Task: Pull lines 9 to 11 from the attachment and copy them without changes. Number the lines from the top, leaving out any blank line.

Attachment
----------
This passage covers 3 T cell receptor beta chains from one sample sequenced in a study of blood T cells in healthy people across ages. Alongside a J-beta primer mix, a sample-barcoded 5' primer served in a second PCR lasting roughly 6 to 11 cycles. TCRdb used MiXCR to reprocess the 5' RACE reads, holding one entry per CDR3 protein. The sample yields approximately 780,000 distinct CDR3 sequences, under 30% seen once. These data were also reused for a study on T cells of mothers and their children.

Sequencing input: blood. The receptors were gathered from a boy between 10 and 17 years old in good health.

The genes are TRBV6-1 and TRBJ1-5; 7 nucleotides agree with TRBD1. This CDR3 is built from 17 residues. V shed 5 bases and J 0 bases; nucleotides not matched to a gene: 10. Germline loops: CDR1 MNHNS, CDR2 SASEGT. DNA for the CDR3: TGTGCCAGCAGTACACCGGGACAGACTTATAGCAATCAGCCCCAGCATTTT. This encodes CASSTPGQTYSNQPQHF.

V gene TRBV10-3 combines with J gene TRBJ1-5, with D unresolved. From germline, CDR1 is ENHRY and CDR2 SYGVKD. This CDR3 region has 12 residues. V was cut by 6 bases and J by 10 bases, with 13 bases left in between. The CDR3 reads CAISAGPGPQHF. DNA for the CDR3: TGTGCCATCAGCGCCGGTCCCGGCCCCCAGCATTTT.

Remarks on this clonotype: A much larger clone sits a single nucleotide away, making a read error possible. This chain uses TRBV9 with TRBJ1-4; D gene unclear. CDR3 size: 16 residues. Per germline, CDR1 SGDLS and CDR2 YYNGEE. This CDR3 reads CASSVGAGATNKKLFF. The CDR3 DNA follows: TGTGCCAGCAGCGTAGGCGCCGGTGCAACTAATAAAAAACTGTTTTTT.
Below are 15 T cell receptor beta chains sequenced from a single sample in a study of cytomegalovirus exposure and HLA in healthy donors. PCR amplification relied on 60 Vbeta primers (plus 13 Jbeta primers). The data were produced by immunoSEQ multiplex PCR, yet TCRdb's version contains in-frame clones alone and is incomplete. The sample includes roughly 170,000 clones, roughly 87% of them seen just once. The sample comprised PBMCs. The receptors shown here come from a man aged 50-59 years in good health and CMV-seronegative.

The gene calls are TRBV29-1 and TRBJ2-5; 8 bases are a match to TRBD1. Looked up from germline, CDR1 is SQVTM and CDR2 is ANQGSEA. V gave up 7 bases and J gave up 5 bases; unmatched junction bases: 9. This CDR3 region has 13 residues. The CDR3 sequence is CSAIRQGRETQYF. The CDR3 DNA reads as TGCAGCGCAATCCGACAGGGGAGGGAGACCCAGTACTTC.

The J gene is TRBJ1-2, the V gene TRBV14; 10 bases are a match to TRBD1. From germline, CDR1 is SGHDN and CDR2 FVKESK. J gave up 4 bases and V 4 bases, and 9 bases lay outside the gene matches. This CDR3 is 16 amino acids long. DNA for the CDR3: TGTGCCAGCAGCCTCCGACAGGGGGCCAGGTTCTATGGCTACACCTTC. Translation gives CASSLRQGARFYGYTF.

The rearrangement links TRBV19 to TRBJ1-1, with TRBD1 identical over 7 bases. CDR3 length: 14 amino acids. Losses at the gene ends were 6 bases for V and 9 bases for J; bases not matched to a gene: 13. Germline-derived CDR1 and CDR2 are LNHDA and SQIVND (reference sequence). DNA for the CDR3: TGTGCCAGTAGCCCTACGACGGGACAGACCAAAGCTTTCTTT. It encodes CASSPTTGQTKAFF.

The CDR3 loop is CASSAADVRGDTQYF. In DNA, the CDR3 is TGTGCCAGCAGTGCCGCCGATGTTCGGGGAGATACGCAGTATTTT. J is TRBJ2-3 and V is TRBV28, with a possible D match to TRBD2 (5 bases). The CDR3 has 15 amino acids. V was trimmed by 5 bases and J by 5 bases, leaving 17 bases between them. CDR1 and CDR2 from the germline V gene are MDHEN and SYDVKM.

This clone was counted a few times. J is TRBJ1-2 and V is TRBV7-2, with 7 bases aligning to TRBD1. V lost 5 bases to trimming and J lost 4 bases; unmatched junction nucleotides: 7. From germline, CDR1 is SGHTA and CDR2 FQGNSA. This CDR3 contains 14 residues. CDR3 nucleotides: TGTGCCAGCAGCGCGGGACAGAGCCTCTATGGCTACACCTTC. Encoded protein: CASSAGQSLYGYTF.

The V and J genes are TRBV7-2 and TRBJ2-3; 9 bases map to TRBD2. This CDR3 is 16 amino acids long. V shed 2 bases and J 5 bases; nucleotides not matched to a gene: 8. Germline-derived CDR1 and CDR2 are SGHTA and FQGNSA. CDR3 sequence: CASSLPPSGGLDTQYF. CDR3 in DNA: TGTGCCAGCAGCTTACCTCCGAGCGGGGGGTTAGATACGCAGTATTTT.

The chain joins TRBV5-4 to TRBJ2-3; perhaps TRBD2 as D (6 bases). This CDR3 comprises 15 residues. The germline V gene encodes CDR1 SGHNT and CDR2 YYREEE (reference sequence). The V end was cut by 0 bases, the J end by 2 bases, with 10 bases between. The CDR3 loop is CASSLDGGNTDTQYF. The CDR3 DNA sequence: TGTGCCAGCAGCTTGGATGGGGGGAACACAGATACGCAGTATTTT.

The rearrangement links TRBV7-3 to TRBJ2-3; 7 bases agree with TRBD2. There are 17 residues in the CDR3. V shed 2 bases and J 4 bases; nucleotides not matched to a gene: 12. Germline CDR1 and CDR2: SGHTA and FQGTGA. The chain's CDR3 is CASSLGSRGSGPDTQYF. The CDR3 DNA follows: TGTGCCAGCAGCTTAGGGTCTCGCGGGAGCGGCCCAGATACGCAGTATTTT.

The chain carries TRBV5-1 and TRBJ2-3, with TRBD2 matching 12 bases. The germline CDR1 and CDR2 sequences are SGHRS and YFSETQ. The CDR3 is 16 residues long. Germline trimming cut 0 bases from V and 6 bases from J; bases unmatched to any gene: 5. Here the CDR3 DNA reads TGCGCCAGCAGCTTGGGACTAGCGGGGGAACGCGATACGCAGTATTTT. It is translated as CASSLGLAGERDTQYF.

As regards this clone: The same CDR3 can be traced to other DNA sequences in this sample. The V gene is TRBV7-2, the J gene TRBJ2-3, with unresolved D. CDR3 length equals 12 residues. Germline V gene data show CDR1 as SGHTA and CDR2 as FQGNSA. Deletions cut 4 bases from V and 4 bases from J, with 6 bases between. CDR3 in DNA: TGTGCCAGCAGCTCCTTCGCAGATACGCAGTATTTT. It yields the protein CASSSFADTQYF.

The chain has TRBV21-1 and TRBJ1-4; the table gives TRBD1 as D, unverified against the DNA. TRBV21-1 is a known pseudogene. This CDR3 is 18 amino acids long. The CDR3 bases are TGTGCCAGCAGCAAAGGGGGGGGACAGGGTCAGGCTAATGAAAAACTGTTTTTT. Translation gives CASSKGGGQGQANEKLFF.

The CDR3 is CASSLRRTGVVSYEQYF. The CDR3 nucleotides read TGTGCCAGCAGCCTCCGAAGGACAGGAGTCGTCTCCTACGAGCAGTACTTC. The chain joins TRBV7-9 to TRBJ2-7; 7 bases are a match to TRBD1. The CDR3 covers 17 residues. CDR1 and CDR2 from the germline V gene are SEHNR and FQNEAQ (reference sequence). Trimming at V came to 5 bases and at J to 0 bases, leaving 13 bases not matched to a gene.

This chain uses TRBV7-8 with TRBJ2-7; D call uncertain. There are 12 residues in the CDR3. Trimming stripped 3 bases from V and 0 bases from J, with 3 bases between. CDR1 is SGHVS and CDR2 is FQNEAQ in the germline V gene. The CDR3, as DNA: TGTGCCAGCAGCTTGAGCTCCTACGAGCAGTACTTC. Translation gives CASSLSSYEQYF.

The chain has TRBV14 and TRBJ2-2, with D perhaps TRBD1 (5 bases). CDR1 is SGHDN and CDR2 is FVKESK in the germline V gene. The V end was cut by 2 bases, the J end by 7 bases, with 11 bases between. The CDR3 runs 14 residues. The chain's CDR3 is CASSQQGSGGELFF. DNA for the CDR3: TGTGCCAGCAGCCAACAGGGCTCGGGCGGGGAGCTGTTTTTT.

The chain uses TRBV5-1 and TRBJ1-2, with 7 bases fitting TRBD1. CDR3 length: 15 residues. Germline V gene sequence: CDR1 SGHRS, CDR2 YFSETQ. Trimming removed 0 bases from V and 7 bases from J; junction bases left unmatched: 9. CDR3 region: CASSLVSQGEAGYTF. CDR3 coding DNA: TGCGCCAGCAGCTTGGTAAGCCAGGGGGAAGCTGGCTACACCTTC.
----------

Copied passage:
The rearrangement links TRBV19 to TRBJ1-1, with TRBD1 identical over 7 bases. CDR3 length: 14 amino acids. Losses at the gene ends were 6 bases for V and 9 bases for J; bases not matched to a gene: 13. Germline-derived CDR1 and CDR2 are LNHDA and SQIVND (reference sequence). DNA for the CDR3: TGTGCCAGTAGCCCTACGACGGGACAGACCAAAGCTTTCTTT. It encodes CASSPTTGQTKAFF.

The CDR3 loop is CASSAADVRGDTQYF. In DNA, the CDR3 is TGTGCCAGCAGTGCCGCCGATGTTCGGGGAGATACGCAGTATTTT. J is TRBJ2-3 and V is TRBV28, with a possible D match to TRBD2 (5 bases). The CDR3 has 15 amino acids. V was trimmed by 5 bases and J by 5 bases, leaving 17 bases between them. CDR1 and CDR2 from the germline V gene are MDHEN and SYDVKM.

This clone was counted a few times. J is TRBJ1-2 and V is TRBV7-2, with 7 bases aligning to TRBD1. V lost 5 bases to trimming and J lost 4 bases; unmatched junction nucleotides: 7. From germline, CDR1 is SGHTA and CDR2 FQGNSA. This CDR3 contains 14 residues. CDR3 nucleotides: TGTGCCAGCAGCGCGGGACAGAGCCTCTATGGCTACACCTTC. Encoded protein: CASSAGQSLYGYTF.